Most Chicago-area residents would likely agree that there's no room for infidelity in a healthy marriage. However, not all types of infidelity involve another man or woman. In fact, according to the National Endowment for Financial Education, so-called financial infidelity is common among roughly one-third of couples who have combined financial accounts.
From amassing thousands of dollars in secret credit card debt to making undisclosed big-ticket purchases, spouses who fail to discuss and get on the same page with a husband or wife about finances may be headed towards both financial ruin and divorce.
According to the 2013 study, "Examining the Relationship between Financial Issues and Divorce," married couples fight more about money and finances than any other topic. This is true even of couples who share and are forthright about how much they make and how much debt they have. Factor in a husband or wife who is intentionally lying to a spouse about such matters and a marriage is almost destined to end in divorce. So why do some spouses commit financial infidelity?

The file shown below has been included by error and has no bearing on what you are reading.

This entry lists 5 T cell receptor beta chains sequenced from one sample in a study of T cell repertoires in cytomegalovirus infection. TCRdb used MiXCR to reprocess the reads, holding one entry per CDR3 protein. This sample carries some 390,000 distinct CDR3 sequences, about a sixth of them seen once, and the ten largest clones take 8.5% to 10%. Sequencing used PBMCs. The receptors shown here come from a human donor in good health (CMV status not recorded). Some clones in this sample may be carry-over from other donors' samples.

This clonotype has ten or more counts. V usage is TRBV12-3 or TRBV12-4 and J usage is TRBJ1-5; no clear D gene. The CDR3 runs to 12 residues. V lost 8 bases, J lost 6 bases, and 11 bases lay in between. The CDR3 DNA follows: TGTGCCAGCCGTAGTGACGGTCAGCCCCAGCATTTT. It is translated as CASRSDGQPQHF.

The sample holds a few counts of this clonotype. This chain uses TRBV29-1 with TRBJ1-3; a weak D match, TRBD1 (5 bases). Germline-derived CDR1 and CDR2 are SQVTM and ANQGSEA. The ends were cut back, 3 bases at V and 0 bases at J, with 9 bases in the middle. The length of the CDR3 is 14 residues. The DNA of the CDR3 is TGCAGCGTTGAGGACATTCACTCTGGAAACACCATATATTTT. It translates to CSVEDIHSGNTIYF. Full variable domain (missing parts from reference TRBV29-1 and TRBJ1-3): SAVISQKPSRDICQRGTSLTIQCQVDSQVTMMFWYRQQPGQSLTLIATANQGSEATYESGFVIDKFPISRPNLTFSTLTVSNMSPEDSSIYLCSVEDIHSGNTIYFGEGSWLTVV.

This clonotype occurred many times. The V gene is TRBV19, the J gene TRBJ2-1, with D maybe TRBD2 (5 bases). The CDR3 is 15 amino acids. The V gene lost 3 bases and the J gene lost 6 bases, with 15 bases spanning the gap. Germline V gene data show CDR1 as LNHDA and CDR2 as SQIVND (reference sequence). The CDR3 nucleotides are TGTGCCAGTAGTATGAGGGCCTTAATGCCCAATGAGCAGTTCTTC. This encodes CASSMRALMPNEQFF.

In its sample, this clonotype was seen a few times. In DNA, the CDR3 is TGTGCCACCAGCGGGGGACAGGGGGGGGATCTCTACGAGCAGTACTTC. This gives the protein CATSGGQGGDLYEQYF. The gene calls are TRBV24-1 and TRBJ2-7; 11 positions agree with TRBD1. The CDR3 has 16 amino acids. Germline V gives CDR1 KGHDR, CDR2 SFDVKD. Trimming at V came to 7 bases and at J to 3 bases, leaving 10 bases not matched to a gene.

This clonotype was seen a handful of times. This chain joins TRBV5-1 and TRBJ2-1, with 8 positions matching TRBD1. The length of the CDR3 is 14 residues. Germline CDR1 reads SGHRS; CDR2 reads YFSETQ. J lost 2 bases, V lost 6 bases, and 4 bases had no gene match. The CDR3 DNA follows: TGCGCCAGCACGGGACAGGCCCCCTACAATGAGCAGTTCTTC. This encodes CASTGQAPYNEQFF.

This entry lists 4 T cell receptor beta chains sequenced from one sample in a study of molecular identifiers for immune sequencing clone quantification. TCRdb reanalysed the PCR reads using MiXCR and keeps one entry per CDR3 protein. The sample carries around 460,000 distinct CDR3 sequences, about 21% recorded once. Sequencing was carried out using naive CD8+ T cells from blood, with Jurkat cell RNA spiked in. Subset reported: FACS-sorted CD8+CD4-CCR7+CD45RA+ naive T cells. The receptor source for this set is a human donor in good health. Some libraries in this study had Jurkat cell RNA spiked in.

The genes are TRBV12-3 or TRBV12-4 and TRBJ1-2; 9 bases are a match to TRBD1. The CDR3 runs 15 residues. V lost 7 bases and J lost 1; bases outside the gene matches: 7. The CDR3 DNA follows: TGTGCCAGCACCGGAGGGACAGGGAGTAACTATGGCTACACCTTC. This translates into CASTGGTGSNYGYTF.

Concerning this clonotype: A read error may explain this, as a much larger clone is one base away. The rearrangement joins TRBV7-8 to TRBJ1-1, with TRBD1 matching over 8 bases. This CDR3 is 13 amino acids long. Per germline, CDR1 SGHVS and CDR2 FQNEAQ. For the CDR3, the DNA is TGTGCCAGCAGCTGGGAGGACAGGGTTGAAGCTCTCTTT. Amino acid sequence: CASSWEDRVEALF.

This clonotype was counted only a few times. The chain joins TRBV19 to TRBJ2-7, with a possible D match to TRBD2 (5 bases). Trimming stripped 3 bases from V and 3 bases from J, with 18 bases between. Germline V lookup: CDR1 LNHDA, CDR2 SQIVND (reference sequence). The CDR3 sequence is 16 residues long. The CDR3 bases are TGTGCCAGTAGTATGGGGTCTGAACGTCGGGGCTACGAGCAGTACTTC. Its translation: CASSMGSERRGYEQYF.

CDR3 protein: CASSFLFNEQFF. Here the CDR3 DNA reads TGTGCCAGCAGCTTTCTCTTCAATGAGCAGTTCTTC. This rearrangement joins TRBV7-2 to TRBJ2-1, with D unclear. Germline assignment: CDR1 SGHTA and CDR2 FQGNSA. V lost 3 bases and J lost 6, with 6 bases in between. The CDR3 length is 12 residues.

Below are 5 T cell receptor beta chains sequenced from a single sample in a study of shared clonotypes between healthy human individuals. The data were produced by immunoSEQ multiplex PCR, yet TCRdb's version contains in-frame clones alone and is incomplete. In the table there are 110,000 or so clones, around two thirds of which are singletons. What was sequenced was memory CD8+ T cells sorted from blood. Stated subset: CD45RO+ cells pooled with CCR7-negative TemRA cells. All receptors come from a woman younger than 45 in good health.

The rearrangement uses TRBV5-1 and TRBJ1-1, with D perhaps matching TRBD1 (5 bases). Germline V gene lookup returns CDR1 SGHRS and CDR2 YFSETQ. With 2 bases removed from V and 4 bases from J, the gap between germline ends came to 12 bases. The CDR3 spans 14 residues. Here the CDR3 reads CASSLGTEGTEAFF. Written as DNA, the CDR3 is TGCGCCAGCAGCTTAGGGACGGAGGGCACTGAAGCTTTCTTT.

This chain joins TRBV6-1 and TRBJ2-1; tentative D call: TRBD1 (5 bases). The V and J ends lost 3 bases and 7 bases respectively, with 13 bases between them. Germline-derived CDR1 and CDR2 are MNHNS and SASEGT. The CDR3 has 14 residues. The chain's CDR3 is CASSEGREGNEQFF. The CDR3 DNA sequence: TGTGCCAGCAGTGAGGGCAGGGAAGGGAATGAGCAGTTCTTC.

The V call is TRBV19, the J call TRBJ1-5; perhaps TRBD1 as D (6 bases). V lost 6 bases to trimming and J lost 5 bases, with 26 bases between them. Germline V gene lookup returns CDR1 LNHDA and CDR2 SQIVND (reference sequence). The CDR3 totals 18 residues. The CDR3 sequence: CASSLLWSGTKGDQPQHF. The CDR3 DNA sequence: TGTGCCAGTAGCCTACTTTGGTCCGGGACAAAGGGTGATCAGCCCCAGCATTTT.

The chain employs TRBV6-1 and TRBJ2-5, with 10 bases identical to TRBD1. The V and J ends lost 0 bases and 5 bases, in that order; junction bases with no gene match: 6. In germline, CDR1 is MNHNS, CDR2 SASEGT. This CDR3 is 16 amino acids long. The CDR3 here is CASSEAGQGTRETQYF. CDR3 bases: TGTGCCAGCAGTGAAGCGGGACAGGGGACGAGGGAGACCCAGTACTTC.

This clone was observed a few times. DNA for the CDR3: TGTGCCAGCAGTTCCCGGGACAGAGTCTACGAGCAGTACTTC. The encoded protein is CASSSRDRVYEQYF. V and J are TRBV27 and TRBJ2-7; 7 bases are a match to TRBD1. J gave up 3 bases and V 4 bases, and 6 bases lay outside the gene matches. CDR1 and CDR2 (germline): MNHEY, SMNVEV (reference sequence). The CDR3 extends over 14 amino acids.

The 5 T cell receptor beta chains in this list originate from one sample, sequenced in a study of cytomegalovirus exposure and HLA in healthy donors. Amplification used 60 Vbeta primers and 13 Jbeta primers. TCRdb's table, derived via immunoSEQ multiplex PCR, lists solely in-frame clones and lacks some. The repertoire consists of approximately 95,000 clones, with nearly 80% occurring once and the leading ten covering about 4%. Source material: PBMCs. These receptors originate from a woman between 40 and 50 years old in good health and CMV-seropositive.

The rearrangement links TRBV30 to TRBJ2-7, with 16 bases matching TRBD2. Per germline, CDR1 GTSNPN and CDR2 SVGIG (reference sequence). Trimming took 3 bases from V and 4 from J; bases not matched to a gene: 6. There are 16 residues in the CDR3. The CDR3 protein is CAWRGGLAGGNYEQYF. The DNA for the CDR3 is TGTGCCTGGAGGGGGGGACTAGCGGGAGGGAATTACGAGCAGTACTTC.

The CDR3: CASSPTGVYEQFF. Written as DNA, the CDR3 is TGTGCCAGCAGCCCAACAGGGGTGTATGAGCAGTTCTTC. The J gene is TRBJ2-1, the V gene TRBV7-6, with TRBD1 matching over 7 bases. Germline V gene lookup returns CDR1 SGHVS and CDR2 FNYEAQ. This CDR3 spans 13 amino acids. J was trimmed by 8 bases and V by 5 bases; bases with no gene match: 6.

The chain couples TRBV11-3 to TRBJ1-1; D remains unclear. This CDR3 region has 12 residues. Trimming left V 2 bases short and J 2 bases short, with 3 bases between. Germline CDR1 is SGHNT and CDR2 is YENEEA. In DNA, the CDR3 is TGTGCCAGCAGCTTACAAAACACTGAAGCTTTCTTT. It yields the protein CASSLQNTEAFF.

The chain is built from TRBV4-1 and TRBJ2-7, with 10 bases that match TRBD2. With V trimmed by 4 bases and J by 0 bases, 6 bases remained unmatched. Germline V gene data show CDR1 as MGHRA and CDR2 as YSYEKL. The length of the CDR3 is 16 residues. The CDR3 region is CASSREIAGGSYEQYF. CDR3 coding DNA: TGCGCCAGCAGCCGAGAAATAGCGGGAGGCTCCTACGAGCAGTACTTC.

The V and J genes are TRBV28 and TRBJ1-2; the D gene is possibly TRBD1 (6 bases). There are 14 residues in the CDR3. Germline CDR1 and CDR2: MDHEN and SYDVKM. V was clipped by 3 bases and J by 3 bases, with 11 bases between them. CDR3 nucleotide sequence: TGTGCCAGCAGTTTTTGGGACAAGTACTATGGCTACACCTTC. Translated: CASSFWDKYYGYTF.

As one may expect, the reasons cited by spouses who commit financial infidelity are varied and complex. In some cases, a spouse may be ashamed of a job loss or low salary and attempt to hide the truth. In other cases, a husband or wife may simply fear a spouse's disapproval of his or her spending. Additionally, a spouse may be struggling with a gambling or drug addiction problem or simply fail to realize that he or she should have consulted a spouse prior to purchasing a big-ticket item.
Whatever the case may be, there's no doubt that financial infidelity can erode trust within a marriage and, with an estimated 20 percent of people who "live with a spouse or partner" admitting to secretly spending $500 or more, financial secrets appear to be a problem for many married and cohabitating couples.
Source: The Washington Post, "The extramarital bank account: tales of financial infidelity," Jonnelle Marte, Feb. 13, 2015